Ancient Mayans Digitized

eleven gods
Click to Highlight:



Mayan Gods Referenced in Each Relic

Relic Relic Type Gods Referenced in Relic Relic Description
  • San Bartolo Mural


San Bartolo mural north wall
  • Maize God
  • Hunahpu
  • Principal Bird Deity

The north wall mural consists of two scenes. One scene is situated in front of a mountain cave (belonging to the Flower Mountain); several persons are walking and kneeling on a large serpent. The Maya maize god is shown in the midst of a group of men and women, while receiving (or perhaps bequeathing) a vine calabash. The other scene shows four babies, with their umbilical cords still attached, surrounding a calabash, which has now split up and from which a fifth, and fully clothed male emerges. A large deity figure watches the scene. The west wall mural has a far greater number of scenes. One part of the mural has four successive images of trees with birds, kings with the markings of the Maya Hero Twin Hunahpu, and sacrifices (consisting of fish, deer, turkey, and fragrant blossoms), to which a fifth tree has been added. The five trees are comparable to the directional trees of the Codex Borgia and to those mentioned in the Book of Chilam Balam of Chumayel; the associated birds represent the Principal Bird Deity. The sacrifices are comparable to those in the Year Bearer section of the Dresden Codex. The first four kings are shown piercing their penises (see fig.), spilling sacrificial blood, then offering a sacrifice.

The fifth figure, associated with a fifth tree belonging to the centre - the tree of life itself - is the Maya maize god. The directional representation as a whole might refer to the initial arrangement of the world. Another part of the western mural depicts three scenes from the life of the maize god and the coronation of a king, showing divine right to rule coming from the gods, and providing evidence that the Maya had full-fledged monarchies centuries earlier than previously thought.

The three maize god scenes show (i) a maize baby held by a man kneeling in the waters; (ii) the maize god inside a turtle cave, dancing before two enthroned, aquatic deities; and (iii) the maize god flying in the sky, or perhaps falling from the sky down into the water. Scene (iii) has been suggested to represent the death of the maize deity. Alternatively, it may refer to the maize god's role as a rain bringer.

  • Water Collection Tecolote Friezes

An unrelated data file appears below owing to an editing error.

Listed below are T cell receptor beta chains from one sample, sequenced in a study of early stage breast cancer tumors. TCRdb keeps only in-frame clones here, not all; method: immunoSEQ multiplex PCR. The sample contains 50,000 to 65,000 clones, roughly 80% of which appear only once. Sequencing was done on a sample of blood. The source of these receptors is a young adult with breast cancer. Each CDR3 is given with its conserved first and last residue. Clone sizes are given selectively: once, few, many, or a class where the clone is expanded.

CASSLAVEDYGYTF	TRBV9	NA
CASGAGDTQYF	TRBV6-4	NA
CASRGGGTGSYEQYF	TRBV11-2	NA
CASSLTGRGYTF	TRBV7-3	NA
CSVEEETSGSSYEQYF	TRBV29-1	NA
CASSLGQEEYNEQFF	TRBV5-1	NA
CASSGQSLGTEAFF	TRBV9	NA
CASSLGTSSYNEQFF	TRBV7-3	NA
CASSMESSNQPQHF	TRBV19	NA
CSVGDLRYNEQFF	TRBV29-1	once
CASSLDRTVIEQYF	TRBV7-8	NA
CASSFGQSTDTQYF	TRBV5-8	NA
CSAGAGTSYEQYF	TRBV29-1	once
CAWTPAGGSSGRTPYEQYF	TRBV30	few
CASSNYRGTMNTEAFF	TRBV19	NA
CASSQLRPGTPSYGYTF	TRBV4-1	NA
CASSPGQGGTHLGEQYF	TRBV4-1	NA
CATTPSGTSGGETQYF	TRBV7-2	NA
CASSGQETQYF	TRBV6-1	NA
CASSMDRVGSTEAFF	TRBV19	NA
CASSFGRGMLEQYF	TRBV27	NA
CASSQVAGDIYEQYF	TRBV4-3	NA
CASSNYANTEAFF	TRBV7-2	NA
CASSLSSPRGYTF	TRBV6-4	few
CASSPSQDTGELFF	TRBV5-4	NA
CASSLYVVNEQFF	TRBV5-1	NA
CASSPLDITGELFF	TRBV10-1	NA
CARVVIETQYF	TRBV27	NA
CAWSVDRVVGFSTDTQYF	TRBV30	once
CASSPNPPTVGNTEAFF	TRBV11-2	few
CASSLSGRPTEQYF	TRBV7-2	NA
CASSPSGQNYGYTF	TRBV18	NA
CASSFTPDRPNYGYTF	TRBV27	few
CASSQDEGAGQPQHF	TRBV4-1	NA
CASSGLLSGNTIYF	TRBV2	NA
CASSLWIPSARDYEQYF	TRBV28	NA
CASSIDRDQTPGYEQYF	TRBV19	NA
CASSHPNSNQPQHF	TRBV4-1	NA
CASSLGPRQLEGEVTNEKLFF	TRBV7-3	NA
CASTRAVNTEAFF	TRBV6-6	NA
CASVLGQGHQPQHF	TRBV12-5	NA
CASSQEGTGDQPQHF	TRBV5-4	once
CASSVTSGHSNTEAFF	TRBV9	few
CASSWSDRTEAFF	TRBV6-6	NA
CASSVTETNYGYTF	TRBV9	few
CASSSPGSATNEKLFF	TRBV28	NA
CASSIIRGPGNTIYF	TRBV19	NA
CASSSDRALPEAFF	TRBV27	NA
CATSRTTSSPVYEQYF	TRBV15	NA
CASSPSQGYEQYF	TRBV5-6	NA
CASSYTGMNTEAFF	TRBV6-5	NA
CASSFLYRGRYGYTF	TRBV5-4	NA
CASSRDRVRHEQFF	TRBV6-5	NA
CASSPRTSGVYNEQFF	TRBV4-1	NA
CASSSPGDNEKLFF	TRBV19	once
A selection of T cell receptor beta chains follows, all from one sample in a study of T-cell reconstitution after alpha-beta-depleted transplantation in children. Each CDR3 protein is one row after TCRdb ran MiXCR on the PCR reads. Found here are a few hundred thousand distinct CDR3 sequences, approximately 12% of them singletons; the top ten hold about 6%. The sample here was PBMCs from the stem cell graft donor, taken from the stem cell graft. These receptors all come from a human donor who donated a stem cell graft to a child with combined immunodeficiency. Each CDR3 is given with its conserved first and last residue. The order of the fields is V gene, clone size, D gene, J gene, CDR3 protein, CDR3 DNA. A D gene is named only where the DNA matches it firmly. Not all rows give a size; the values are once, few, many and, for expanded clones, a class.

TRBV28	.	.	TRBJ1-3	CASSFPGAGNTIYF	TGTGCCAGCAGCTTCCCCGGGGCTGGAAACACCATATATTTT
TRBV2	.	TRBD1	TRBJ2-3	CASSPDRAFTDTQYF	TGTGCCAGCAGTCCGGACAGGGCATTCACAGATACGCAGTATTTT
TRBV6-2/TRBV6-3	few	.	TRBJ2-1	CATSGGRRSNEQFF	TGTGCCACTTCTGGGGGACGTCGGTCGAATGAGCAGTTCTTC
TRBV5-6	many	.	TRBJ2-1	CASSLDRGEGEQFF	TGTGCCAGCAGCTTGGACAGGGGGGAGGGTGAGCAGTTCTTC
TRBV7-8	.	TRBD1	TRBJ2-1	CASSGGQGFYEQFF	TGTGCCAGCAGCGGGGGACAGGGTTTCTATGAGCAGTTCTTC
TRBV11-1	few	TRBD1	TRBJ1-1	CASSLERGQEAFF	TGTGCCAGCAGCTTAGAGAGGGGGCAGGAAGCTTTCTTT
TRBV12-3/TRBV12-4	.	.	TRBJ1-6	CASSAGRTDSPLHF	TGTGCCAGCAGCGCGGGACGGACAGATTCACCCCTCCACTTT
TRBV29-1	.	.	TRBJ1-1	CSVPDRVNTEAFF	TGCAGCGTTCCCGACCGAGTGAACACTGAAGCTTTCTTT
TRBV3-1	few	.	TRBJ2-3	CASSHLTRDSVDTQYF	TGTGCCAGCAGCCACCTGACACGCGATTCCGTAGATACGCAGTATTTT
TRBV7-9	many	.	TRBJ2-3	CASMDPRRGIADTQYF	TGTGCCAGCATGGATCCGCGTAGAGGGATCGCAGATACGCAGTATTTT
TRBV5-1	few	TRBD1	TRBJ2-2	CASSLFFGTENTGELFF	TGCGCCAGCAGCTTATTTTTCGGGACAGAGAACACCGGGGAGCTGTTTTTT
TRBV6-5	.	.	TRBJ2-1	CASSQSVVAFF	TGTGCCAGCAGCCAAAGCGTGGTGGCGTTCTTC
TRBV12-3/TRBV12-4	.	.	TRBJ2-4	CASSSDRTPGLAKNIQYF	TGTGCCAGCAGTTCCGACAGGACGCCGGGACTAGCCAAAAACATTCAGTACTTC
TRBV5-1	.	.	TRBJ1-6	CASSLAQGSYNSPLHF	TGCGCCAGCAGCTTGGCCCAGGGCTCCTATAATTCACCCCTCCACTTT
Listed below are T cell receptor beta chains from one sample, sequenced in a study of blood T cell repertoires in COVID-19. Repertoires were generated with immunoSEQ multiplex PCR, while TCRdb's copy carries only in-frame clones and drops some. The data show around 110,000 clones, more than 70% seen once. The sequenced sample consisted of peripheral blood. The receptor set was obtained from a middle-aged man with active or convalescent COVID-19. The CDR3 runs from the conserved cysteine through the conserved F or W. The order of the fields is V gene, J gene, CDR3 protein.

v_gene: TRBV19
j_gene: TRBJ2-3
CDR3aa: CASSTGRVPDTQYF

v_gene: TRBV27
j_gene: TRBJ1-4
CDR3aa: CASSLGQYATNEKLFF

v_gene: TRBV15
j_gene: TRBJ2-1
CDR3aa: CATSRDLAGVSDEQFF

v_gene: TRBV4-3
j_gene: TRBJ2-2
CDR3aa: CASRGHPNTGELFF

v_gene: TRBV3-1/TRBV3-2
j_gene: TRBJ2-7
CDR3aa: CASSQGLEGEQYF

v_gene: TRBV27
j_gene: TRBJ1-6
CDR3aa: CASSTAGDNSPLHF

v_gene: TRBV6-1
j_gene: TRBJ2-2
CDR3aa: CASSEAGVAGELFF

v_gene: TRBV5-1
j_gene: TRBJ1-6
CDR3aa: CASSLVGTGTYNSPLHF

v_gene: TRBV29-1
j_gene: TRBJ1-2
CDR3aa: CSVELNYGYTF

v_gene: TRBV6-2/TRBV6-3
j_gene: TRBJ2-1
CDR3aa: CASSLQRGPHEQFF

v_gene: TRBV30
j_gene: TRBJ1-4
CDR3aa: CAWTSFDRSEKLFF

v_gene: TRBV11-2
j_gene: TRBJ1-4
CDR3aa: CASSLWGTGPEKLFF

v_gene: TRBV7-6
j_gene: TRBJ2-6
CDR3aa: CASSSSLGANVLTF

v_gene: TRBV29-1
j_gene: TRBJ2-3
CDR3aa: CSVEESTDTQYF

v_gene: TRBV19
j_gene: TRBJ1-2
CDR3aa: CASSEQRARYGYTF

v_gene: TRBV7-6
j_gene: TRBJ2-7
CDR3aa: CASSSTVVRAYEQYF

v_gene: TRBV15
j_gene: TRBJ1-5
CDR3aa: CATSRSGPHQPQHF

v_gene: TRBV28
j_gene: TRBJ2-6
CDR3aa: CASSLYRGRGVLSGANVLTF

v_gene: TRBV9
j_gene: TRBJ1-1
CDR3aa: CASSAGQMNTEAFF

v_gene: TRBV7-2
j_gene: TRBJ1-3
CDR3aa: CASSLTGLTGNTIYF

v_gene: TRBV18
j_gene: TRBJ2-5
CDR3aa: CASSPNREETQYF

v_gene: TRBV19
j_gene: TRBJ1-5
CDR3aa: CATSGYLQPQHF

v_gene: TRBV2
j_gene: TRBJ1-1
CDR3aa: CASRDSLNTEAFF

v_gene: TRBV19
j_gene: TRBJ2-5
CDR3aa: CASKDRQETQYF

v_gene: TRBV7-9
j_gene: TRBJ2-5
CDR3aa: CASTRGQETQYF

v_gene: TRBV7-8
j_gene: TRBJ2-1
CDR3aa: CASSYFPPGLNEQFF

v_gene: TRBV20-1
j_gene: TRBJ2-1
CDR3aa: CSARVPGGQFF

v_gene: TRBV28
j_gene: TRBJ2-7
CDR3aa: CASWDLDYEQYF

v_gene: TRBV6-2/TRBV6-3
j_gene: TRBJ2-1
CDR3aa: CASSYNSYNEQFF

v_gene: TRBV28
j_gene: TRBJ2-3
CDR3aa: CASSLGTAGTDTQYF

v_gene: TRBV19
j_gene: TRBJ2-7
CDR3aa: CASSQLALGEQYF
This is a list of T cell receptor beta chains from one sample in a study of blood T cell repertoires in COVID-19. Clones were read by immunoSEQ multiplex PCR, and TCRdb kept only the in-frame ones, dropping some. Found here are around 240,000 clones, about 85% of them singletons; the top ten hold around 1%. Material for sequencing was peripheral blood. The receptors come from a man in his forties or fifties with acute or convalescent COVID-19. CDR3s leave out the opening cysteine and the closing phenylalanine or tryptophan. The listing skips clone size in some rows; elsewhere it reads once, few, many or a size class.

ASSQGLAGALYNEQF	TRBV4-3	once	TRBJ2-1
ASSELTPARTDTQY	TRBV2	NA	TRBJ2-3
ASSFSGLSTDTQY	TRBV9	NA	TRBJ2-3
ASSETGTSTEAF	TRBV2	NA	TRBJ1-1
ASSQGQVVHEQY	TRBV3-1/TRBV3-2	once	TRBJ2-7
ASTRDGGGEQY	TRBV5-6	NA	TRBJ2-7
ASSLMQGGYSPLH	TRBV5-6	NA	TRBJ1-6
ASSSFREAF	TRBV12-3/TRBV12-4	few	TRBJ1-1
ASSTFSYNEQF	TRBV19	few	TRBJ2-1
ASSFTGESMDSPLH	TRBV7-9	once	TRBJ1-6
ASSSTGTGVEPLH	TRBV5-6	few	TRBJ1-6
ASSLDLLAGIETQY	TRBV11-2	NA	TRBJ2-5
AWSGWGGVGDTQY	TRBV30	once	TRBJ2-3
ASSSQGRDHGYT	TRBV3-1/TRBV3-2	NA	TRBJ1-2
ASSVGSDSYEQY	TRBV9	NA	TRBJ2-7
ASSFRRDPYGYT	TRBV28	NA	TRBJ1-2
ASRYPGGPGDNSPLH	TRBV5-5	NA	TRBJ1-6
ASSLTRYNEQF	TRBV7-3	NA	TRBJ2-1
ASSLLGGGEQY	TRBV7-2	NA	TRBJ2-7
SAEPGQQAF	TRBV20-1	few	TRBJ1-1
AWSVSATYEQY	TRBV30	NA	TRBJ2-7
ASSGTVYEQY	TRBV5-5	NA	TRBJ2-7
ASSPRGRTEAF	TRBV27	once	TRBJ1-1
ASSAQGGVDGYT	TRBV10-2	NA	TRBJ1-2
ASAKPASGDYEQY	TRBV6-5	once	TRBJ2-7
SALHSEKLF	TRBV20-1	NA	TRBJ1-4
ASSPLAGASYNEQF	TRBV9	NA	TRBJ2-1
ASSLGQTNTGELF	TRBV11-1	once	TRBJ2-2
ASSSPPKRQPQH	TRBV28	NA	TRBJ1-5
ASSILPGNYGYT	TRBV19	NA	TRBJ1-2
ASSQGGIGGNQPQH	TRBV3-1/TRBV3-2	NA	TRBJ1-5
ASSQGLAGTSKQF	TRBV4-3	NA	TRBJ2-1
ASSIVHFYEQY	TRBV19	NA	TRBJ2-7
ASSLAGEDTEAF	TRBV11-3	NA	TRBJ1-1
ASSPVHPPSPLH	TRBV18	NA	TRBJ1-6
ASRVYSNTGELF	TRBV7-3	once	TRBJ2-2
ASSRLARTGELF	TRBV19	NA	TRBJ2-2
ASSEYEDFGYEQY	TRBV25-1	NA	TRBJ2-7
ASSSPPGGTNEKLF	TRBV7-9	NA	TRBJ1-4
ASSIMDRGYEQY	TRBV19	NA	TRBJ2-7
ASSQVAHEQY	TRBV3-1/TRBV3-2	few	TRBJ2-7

El Mirador water collection tecolote frieze
  • Hunahpu
  • Xbalanque
  • Chahk

A long set of stucco friezes that depicts two more examples of Late Preclassic deity impersonation. The façades are located in a prominent pathway running east-west in the center of the “Central Acropolis.” They appear to front a large plaza at the base of the “Tecolote” pyramid complex, perhaps adorning part of an ancient water collection system (see map). The figures on the lower frieze have been associated with the Hero Twins, Hunahpu and Xbalanque, protagonists of the colonial K’iche Maya creation story, the Popol Vuh. Yet, in our view, these figures represent god impersonators and bear no secure connection to twins in the Popol Vuh.

The lower, more prominent façade contains three beings: two humans with large headdresses, and the large profile head. The figure on the left, whose face is partially damaged, wears a headdress and shell ear spools. His one visible eye has the inverted-“L” found on some early gods; his mouth displays a circular outline, his outstretched arms and bent legs conform to the pattern of many diving figures in Maya art.

The central figure wears a simple knotted belt with an effigy head attached to his lower back. His headdress and chinstrap form the gaping jaws of what is likely a version of Chahk, the god of rain: the diagnostic elements are the curled forehead (or hair) and especially the Spondylus ear spool. The figure on the viewer’s left shares many of the same features, but with different, tufted forehead, as though referring to another aspect of the rain deity.

  • Incised bones from Temple I tomb
  • Chahk
  • Maize God
  • Paddler God

Two incised bones from the Temple I tomb in Tikal. One depicts three Chahks (Rain Gods) catching fish. The other depicts seven Maya deities travelling in a canoe to the Underworld. In the middle is the Maize God; at the left and right are the old Paddler Gods.

  • Jade mosaic vase of Maize God
  • Maize God